7. Michael Christopher’s troubled relationship to his former abbot, Fr. Hackley, has obviously been central to his religious life, and his struggle to comes to terms with it continues to be so even after he leaves the monastery. What is your sense of what the real issues were between the two men? How does the evolution of Christopher’s understanding of his former abbot reflect his own spiritual development throughout the book?
8. Similar to Michael Christopher’s need to make some peace with Abbot Hackley and what he represents, is Rebecca’s challenge in coming to terms with her ex-husband, Rory. What is your understanding of the history between the two? How has the relationship affected Rebecca’s view of love? How do the changes in Rebecca’s attitude toward ex-husband reflect her own development throughout the book?
9. Rebecca is ambivalent about her job throughout much of the novel. Like her longing for true intimacy, her craving for a fulfilling career is in delicate and conflicted balance with her sense of what is realistic. In what ways does her work at Utopian Images fulfill her and exercise her real gifts? In what ways does it stifle her? How realistic is it to hope for a career that is more than a tedious way to pay the rent?
10. St. Augustine defined a sacrament as "an outward and visible sign of an inward and spiritual grace." There are at least two examples in the novel of unorthodox "sacraments:" the baptism of Sherilous’s baby at Stinson Beach, and Michael’s Christopher’s administration of last rites to Phoebe in the hospital. What is your sense of the spiritual "validity" of these impromptu rituals? What is a true sacrament?
11. Michael Christopher says, "We don’t hear much of the danger of prayer, but it is the deepest sea and I believe there are many who are lost en route." What is your sense of the sea of prayer and its hazards? Is it really possible to be lost?
12. In their conversation in the kitchen in Chapter 5, Michael Christopher tells Rebecca the story of the failed love that propelled him into the monastery. How much of his commitment to the religious life do you think was a positive longing for God, and how much was simple flight from the challenges of intimacy and work in the real world? Is a true monastic vocation possible?
13. On the morning after their first night together, Rebecca and Michael Christopher run aground on his reluctance to let their relationship pass into a more public knowledge. What is your reading of the situation, and of Christopher’s conflictedness? Do you think Rebecca overreacts?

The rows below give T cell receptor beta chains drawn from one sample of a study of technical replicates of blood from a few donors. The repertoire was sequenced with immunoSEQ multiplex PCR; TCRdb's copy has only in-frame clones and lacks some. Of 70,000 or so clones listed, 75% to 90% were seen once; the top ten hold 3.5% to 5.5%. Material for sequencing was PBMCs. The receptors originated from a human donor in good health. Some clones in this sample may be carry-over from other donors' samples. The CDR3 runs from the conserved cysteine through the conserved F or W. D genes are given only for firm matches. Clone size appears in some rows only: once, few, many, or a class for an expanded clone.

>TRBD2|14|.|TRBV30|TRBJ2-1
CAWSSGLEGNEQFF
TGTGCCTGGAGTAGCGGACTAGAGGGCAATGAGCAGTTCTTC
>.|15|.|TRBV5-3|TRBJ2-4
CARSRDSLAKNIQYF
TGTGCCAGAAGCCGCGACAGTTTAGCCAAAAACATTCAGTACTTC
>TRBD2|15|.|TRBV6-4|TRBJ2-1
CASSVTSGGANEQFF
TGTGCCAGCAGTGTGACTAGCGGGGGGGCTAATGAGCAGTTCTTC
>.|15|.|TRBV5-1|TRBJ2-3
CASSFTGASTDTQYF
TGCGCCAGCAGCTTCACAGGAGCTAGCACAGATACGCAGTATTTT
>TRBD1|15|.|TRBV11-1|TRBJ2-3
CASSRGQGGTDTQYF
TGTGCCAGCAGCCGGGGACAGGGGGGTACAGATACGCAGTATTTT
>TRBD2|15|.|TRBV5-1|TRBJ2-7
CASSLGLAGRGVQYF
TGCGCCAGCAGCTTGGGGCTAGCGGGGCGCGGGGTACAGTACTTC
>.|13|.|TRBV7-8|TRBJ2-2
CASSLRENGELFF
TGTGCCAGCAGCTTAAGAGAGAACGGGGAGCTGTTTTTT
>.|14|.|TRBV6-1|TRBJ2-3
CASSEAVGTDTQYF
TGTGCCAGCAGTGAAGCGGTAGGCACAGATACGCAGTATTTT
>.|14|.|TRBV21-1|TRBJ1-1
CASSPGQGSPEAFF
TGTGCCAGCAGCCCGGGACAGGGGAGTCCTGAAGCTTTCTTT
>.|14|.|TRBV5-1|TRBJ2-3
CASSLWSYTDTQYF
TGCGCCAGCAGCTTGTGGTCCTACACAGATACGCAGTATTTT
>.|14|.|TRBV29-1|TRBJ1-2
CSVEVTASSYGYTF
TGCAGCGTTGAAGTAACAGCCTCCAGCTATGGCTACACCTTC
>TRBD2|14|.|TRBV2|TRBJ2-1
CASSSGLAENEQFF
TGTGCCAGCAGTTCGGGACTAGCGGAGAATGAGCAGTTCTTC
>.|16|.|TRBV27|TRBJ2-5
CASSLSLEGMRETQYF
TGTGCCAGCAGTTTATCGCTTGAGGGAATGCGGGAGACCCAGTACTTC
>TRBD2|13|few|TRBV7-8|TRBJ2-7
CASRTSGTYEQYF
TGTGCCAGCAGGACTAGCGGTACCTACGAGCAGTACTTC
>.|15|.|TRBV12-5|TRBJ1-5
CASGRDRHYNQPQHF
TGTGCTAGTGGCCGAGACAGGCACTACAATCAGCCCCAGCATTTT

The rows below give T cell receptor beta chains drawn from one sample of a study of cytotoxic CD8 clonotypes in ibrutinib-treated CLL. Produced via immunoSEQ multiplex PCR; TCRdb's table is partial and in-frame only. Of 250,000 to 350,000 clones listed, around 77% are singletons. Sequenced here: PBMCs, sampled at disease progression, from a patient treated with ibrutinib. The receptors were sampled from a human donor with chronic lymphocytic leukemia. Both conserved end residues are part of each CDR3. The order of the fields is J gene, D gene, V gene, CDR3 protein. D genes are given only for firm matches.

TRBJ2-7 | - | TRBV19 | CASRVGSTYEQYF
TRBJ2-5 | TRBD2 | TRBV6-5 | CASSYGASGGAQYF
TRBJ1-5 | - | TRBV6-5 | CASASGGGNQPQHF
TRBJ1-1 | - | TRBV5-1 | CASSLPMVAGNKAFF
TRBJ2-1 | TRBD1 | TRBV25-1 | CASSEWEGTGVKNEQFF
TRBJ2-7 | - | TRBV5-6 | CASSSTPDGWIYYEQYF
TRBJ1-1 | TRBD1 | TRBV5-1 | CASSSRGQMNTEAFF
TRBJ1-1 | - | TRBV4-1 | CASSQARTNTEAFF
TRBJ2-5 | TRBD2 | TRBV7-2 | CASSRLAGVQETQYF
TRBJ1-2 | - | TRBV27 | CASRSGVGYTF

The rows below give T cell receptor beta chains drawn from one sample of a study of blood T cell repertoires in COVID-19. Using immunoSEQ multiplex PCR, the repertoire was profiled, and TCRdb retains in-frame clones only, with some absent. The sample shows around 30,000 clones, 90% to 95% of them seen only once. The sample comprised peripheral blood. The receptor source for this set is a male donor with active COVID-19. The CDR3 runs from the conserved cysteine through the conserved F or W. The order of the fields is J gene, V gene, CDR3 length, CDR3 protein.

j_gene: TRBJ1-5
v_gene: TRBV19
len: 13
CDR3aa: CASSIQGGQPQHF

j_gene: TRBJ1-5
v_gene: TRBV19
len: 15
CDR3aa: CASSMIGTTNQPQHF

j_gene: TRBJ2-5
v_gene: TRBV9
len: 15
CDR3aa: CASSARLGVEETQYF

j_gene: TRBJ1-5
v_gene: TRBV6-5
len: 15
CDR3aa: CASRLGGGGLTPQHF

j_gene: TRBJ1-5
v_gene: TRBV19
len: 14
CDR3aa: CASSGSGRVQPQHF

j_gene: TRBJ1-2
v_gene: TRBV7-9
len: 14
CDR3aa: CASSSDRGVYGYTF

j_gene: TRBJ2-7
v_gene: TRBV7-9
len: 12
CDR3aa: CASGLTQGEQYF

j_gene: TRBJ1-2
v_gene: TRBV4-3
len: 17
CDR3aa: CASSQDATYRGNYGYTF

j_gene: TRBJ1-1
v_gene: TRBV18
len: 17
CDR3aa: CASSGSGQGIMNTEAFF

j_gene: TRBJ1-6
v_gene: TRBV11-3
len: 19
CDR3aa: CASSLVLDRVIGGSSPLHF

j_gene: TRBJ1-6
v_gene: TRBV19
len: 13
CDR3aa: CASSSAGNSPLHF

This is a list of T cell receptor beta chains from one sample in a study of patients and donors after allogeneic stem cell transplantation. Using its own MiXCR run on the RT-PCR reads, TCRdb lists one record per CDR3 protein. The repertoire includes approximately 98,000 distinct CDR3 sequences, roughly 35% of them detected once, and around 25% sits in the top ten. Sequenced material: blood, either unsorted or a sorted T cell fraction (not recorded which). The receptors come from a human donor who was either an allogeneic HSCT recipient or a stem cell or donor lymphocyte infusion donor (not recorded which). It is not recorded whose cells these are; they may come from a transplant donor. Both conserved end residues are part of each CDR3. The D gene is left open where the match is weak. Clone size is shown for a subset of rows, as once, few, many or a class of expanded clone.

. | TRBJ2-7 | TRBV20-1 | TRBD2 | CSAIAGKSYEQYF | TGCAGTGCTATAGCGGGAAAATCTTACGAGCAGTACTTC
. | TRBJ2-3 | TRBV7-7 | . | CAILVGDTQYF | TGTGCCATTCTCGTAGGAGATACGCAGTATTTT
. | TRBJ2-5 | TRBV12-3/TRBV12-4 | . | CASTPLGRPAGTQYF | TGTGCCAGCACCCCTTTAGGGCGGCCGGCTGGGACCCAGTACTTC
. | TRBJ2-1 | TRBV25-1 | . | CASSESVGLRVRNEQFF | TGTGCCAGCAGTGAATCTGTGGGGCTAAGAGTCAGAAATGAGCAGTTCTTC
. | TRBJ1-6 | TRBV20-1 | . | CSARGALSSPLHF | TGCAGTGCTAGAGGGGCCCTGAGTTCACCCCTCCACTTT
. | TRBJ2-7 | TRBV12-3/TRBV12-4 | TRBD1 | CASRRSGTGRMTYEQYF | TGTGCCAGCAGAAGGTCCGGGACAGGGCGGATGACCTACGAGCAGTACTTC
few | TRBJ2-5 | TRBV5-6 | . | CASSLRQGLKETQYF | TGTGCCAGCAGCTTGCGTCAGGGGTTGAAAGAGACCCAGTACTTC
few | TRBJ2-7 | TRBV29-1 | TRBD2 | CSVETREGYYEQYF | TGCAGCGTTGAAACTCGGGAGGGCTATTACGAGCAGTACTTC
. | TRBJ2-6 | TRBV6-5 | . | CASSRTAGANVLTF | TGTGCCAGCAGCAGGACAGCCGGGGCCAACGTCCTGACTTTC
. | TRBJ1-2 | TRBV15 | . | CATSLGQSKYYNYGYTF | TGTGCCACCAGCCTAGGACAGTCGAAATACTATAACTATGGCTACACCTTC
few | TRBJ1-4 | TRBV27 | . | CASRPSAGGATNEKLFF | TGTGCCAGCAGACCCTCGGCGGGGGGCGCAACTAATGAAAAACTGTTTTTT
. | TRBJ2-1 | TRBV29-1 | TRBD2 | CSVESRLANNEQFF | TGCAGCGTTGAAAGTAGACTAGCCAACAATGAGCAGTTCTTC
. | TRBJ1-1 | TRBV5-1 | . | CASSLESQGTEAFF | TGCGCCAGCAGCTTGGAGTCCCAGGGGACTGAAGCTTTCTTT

14. In one of his letters to brother James, Michael Christopher describes God as "an unfathomable darkness," and the peace of God’s presence as a perfect silence and "a kind of nowhere." How does a radical unknowing like this differ from atheism? In theological terms, Christopher’s spirituality could be characterized as a via negativa or "apophatic" approach to God, a focus on God’s ultimate unknowability, in contrast to the more familiar kataphatic path in which God is known and loved through an emphasis on divine attributes such as love, mercy, and justice. What is the place of a dark night spirituality such as Christopher’s? Is it compatible with life in "the world"? Wouldn’t it be better if he just, like, lightened up a little?
15. How does her mother’s crisis affect Rebecca? How does it affect Mike? How does it change their relationship?
16. Do you think Rory is really ready to change, after the judge lets him off the hook? Does his relationship with Chelsea have a chance to succeed?
17. One of the book’s central themes is stated in the contrast between the active Martha and the devotional Mary in the book epigraph from Luke 10. Discuss your own sense of the balance between the life of busy service and the contemplative life, and how the theme plays out in the novel.
top of the page
"Fluent prose, seamless dialogue and a lovingly rendered Bay Area setting lift this novel above the pack."
"This gentle, luminous love story shimmers with warmth, honesty, and self-deprecating humor."
"[A] funny, touching love story...laced with elements of spiritualism but never veering far from reality."
"Vulnerable characters and realistic dialogue...a highly entertaining and inspiring tale of adult love."
Gail Hudson, Amazon.com